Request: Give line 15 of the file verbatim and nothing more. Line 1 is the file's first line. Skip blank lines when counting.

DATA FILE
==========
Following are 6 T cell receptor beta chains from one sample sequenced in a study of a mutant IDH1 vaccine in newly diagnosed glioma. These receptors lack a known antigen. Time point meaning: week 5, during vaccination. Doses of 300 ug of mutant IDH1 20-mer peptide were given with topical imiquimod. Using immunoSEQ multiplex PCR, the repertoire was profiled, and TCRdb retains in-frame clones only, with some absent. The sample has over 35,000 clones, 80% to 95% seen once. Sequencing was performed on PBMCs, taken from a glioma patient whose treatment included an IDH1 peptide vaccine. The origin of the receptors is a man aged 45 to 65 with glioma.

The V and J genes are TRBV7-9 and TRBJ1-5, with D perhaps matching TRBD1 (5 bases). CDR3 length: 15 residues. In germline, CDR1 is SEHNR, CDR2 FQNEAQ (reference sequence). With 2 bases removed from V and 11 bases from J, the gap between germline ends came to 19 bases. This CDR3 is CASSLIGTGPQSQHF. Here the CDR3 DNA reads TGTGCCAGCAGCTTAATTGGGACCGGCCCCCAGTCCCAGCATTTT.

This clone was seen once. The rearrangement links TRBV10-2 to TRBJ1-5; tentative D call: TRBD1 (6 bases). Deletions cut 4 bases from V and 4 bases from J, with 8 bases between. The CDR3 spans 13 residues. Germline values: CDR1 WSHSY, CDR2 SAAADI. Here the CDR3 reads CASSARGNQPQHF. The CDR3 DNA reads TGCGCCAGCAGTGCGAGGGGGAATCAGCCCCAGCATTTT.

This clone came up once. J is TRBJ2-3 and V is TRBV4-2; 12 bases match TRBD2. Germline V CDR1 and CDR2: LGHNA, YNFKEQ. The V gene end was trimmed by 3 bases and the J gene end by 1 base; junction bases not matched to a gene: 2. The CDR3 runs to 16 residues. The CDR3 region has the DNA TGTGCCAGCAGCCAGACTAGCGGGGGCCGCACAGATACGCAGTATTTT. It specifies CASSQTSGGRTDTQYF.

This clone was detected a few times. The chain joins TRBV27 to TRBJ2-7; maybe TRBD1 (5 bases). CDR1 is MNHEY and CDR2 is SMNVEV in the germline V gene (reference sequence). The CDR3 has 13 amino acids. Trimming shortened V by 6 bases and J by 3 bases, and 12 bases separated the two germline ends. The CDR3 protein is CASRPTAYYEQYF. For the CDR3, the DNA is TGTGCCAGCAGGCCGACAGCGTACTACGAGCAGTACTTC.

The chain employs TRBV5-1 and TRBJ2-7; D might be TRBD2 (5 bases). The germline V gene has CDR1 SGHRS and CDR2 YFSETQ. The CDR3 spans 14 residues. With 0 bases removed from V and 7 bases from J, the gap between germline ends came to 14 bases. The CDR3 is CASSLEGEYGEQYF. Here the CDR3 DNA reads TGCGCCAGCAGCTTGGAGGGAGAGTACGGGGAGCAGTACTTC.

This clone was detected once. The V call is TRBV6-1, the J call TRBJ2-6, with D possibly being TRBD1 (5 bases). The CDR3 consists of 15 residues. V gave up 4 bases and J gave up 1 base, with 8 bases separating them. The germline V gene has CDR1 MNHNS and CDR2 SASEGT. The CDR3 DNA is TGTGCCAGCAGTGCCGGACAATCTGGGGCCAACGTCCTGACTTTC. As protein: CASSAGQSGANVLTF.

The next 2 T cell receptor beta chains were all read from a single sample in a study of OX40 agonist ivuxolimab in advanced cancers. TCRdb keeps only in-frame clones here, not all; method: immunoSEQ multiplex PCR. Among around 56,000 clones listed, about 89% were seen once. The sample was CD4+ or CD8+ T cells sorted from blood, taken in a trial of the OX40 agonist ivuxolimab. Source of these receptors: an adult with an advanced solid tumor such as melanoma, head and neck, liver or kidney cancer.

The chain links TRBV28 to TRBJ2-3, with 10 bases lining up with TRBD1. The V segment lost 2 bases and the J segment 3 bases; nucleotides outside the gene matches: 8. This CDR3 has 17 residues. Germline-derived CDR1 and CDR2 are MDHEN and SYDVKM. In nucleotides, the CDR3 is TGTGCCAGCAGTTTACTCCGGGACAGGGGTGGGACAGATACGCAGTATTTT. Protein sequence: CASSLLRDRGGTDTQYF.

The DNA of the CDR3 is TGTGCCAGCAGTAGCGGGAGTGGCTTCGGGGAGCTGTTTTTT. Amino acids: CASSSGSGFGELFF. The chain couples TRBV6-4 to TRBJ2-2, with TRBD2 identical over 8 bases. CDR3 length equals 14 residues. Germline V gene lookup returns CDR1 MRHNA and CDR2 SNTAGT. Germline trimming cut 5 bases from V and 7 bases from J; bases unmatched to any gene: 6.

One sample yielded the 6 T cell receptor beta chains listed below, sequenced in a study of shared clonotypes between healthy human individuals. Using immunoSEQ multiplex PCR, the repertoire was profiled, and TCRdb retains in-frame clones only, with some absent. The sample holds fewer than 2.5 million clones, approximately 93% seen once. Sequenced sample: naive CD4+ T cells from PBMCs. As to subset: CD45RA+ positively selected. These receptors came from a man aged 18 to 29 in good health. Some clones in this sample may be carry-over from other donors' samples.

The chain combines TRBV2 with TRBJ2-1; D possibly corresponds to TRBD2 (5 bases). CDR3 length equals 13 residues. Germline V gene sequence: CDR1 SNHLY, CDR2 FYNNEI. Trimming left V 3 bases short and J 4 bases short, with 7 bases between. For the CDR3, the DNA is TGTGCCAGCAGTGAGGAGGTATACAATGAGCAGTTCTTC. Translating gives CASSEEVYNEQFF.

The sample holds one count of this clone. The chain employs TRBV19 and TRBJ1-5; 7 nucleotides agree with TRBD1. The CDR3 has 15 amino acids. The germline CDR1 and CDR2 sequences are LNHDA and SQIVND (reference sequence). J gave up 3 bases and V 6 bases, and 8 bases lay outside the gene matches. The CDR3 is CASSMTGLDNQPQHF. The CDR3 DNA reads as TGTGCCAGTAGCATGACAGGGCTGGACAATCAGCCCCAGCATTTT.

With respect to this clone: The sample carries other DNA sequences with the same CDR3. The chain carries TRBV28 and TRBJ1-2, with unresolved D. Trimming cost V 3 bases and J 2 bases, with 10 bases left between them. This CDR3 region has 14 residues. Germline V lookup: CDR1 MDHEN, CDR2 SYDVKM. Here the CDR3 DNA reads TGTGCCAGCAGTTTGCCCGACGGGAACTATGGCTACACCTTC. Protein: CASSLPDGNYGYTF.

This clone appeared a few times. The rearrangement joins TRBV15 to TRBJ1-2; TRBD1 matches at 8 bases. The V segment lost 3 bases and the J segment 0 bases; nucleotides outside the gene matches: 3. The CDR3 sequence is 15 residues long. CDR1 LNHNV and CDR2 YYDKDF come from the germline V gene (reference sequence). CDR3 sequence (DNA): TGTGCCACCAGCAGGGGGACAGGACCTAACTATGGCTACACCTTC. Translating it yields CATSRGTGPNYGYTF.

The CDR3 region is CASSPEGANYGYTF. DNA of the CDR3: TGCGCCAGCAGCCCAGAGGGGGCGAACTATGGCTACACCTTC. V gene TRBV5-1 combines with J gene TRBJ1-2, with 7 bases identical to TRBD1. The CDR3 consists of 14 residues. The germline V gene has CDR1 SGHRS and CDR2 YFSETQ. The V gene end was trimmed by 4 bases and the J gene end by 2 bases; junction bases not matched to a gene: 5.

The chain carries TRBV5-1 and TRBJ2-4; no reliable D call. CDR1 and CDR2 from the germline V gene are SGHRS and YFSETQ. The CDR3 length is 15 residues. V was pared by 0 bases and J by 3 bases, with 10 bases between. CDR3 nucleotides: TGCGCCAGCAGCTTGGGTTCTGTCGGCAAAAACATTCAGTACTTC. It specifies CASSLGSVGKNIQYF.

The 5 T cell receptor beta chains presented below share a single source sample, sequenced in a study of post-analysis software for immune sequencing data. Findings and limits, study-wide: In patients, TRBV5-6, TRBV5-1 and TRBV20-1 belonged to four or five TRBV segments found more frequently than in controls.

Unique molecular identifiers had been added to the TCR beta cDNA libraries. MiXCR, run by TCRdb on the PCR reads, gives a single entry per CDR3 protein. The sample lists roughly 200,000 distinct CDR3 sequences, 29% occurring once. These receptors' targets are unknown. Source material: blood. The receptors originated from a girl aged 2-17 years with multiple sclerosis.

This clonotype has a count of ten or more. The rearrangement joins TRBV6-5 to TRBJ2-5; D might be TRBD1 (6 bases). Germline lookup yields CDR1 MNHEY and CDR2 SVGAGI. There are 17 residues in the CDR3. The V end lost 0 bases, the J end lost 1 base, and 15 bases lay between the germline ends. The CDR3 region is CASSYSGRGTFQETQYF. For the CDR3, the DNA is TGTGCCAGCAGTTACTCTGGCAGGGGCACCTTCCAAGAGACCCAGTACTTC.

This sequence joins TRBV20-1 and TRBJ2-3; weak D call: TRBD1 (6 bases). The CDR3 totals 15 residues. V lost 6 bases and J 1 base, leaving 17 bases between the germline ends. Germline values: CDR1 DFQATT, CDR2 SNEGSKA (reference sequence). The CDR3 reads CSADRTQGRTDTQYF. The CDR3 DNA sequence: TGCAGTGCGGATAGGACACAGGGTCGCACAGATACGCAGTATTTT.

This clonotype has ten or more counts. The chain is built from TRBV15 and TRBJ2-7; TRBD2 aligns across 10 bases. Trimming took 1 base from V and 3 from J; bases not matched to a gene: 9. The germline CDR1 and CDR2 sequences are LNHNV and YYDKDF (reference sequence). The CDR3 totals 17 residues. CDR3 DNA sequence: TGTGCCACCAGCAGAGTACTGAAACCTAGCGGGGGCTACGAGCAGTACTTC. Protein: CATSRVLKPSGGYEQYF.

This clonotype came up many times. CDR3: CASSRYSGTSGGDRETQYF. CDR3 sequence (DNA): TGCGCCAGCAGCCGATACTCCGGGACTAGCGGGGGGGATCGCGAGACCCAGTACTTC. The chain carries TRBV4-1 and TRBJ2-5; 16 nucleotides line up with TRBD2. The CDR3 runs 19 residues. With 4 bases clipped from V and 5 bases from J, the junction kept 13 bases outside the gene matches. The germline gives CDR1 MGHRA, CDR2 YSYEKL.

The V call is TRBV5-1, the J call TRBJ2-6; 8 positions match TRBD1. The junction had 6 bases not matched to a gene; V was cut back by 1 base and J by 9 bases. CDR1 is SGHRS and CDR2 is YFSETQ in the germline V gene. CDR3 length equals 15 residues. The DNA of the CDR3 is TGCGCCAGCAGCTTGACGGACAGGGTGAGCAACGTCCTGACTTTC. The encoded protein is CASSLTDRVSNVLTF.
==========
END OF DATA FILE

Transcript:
This clone appeared a few times. The rearrangement joins TRBV15 to TRBJ1-2; TRBD1 matches at 8 bases. The V segment lost 3 bases and the J segment 0 bases; nucleotides outside the gene matches: 3. The CDR3 sequence is 15 residues long. CDR1 LNHNV and CDR2 YYDKDF come from the germline V gene (reference sequence). CDR3 sequence (DNA): TGTGCCACCAGCAGGGGGACAGGACCTAACTATGGCTACACCTTC. Translating it yields CATSRGTGPNYGYTF.